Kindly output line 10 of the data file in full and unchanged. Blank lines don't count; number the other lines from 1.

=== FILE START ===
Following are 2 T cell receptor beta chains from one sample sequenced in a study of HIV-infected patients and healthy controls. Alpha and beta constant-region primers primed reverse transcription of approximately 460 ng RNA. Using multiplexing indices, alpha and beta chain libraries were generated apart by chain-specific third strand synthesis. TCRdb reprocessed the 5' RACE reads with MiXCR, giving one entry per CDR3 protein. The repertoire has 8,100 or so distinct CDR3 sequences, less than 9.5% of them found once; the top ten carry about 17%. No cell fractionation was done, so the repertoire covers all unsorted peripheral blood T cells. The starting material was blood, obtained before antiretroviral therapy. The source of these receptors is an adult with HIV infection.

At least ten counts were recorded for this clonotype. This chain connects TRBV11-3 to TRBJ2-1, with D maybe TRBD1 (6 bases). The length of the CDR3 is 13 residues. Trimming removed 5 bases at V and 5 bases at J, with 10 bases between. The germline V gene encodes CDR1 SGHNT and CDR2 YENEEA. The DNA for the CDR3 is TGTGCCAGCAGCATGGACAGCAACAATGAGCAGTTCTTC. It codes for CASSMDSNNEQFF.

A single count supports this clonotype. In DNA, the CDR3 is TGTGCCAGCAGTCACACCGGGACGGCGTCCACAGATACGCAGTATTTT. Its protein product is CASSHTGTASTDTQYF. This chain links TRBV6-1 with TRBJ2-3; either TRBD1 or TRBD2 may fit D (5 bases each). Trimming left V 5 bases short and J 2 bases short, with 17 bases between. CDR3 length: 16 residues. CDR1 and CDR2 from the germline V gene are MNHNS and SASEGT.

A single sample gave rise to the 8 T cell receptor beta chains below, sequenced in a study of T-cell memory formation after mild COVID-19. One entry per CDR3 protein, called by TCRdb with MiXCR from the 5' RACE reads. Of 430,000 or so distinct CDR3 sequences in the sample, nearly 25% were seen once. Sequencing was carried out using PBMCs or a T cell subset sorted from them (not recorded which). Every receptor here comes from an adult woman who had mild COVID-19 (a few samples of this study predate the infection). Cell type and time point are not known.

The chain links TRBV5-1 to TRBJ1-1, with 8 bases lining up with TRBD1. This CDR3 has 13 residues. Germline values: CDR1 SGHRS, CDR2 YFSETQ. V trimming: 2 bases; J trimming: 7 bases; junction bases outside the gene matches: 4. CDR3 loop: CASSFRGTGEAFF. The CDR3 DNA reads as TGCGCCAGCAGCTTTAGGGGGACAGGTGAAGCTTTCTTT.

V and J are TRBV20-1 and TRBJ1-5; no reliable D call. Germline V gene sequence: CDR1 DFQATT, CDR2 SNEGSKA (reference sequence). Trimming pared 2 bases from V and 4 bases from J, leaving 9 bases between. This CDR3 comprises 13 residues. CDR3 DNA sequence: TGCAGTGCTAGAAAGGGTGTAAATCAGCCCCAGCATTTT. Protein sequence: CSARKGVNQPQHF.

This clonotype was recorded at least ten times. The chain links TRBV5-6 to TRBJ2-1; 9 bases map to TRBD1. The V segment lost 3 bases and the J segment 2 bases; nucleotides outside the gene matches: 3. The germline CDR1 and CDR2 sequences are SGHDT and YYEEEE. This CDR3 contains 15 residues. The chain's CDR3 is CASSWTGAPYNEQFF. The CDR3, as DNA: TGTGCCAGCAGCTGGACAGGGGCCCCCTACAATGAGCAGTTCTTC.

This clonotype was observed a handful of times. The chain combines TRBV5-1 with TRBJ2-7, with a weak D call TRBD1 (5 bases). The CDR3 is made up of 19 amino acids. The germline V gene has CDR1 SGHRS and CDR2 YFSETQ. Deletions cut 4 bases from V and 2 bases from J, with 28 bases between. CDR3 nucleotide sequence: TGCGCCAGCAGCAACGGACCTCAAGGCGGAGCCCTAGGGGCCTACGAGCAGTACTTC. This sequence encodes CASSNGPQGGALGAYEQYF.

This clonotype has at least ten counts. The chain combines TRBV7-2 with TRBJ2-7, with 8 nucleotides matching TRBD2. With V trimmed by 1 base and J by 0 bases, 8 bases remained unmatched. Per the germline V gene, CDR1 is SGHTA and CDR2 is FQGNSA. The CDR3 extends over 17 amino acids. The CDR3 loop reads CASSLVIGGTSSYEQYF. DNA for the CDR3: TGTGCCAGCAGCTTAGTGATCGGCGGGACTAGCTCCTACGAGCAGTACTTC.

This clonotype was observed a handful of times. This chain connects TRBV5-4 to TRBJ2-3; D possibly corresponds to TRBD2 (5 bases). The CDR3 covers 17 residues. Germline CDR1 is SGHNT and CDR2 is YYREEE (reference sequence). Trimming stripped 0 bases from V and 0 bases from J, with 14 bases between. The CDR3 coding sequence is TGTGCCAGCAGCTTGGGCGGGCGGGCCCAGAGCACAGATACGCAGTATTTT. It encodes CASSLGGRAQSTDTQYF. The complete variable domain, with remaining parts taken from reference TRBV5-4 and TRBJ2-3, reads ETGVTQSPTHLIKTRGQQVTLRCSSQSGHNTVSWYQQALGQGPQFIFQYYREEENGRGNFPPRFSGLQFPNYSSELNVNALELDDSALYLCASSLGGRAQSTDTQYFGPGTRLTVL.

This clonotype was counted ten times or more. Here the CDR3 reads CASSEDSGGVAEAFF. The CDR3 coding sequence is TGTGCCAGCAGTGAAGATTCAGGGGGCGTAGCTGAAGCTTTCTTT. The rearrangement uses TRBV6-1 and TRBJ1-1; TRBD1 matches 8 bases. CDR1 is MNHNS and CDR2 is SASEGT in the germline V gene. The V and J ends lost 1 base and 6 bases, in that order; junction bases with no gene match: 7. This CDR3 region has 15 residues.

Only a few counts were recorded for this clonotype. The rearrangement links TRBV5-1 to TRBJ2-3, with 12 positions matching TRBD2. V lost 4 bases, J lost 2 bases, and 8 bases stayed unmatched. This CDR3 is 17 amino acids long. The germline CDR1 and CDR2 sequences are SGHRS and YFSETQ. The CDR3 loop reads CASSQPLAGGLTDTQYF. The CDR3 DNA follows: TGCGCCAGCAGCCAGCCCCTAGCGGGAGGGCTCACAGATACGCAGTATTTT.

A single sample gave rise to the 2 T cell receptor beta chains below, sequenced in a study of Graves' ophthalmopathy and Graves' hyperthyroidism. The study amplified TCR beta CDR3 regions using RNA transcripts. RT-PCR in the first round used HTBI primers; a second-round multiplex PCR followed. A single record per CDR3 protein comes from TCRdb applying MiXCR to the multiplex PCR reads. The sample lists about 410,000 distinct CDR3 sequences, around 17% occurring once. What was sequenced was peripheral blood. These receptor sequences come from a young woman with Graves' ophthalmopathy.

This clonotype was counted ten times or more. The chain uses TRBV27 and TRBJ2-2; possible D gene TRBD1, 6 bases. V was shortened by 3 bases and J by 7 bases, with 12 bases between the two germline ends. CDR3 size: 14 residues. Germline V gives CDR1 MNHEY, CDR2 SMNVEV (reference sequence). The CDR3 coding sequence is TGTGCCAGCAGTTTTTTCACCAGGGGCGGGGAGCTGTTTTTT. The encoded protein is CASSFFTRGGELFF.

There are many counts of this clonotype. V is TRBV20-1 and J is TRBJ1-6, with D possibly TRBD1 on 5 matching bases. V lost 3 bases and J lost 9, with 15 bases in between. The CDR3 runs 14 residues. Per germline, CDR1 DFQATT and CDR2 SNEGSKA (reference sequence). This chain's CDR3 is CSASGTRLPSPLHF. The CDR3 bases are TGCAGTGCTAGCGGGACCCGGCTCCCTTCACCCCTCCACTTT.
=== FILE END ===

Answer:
This clonotype was observed a handful of times. This chain connects TRBV5-4 to TRBJ2-3; D possibly corresponds to TRBD2 (5 bases). The CDR3 covers 17 residues. Germline CDR1 is SGHNT and CDR2 is YYREEE (reference sequence). Trimming stripped 0 bases from V and 0 bases from J, with 14 bases between. The CDR3 coding sequence is TGTGCCAGCAGCTTGGGCGGGCGGGCCCAGAGCACAGATACGCAGTATTTT. It encodes CASSLGGRAQSTDTQYF. The complete variable domain, with remaining parts taken from reference TRBV5-4 and TRBJ2-3, reads ETGVTQSPTHLIKTRGQQVTLRCSSQSGHNTVSWYQQALGQGPQFIFQYYREEENGRGNFPPRFSGLQFPNYSSELNVNALELDDSALYLCASSLGGRAQSTDTQYFGPGTRLTVL.